For the desorption analysis, four tests were carried out with the sediment of S7. Initially, 50 g of sediment and a mixture of water with the toxin (MC-LR) were added. Then, after maintaining the adsorption process for 72 h, different treatments were carried out. In the first treatment, the mixture of sediment and water was sonicated, with a frequency between 50 and 60 Hz for 15 min in a Branson Sonicator 2510 (Branson Ultrasonics, Danbury, CT, USA). In the second treatment, sonication was maintained for 30 min, and in the third assay, it was kept under constant agitation for 24 h. Finally, the fourth treatment subjected the sediment to constant aeration using a pump AC 9904 (Xing Risheng Industrial Co, Shenzhen, China). As a control, sediment with added toxin was used without any treatment. Samples of free MC-LR were taken at the beginning of the experiment (time 0), at 72 h (time 1), and after performing the different processes for desorption (time 2). Subsequently, 1 mL of the sample was taken for the MC-LR analysis by HPLC/DAD.

2.6 Statistical analysis

ANOVA, followed by Tukey’s test, evaluated the difference between treatments. The Shapiro-Wilk test and Levene’s test were used to assess the normality and homoscedasticity of the data, respectively. If the data did not show normality, a logarithmic transformation of the values was applied. All tests were analyzed under a significance level of 0.05 and a confidence level of 95%. Statistical calculations were performed using the R Core Team Package 2018.

3 Results and discussion

3.1 Analysis of sediment samples

The reservoir’s sediment was characterized by coarse granulometry, which varies between half silts, fine silts, and clays. The sediments were classified as inorganic, and their properties and composition can be seen in Table 1. The material from S7 had very different characteristics than the other two. Thus, BOD values of sediments were 1.3 g at station 2 (S2), 1.6 g at S5, and 5.1 g at S7. Thus, S7 exhibits a very high BOD, large amounts of phosphorus (0,40 mg P kg−1, and a high LOI, 12%, compared to 7.2% and 4.6% of the other two sediments. However, S7 has the lowest N, organic carbon, and organic material (Table 2).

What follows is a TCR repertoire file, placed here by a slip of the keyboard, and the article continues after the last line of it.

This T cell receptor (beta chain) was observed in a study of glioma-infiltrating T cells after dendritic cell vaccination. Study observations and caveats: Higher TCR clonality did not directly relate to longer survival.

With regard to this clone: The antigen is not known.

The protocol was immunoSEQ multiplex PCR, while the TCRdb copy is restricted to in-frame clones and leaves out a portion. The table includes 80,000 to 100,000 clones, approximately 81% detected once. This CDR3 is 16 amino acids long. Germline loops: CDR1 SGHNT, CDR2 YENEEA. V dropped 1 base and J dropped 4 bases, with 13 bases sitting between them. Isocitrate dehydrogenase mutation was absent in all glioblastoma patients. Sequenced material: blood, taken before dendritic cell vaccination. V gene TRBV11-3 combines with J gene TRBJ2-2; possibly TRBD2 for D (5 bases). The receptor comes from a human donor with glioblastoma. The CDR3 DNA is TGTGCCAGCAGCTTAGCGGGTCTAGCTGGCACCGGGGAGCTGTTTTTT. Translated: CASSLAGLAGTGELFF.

Table 1 Parameters evaluated in the sediments of the three stations of the Riogrande II reservoir
Table 2 Concentration of iron (Fe), manganese (Mn) and chromium (Cr) in reservoir sediments

Accordingly, iron was slightly higher in S2 and S5, while sediment S7 showed the highest manganese concentration. The excess of an element concerning the natural abundance of iron (Fe), manganese (Mn), and chromium (Cr), allow sediments to be classified as contaminated, especially in S7.

3.2 Analysis of cyanobacteria samples and detection of MC-LR by HPLC/MS

Samples analyzed under the optical microscope revealed the presence of M. aeruginosa as the dominant species. This cyanobacterium was previously found as the main microorganism causing blooms in the Porce II reservoir [14]. In addition, HPLC/MS analyses of the bloom sample detected the presence of a majority peak with a molecular weight of 995 m z−1, which corresponds to MC-LR as the main cyanotoxin [14]. However, the presence of other hepatotoxins has not been ruled out.

3.3 Analysis of MC-LR reduction by adsorption in sediments

3.3.1 Simulating environmental conditions

This assay was performed to select the sediment with the highest adsorption properties. Initially, when comparing adsorption samples of MC-LR in the three stations of the reservoir S2, S5, and S7, it was found that their behavior was similar since there were no statistically significant differences (P > 0.05) in the concentrations of MC-LR (Fig. 3). However, from the second hour of exposure to the sediment, a decrease in the concentration of MC-LR was observed. After 24 h, MC-LR was no longer detected in the sediment of station 7 (S7), indicating the complete elimination of MC-LR, while for S2 and S5 concentrations, it was 0.22 µg L−1, with reduction percentages of 96% and 91%, respectively, starting from an initial MC-LR concentration of 4.99 µg L−1. Then, the sediment of S7 was used for the following assays because of its high capacity to adsorb the MC-LR toxin.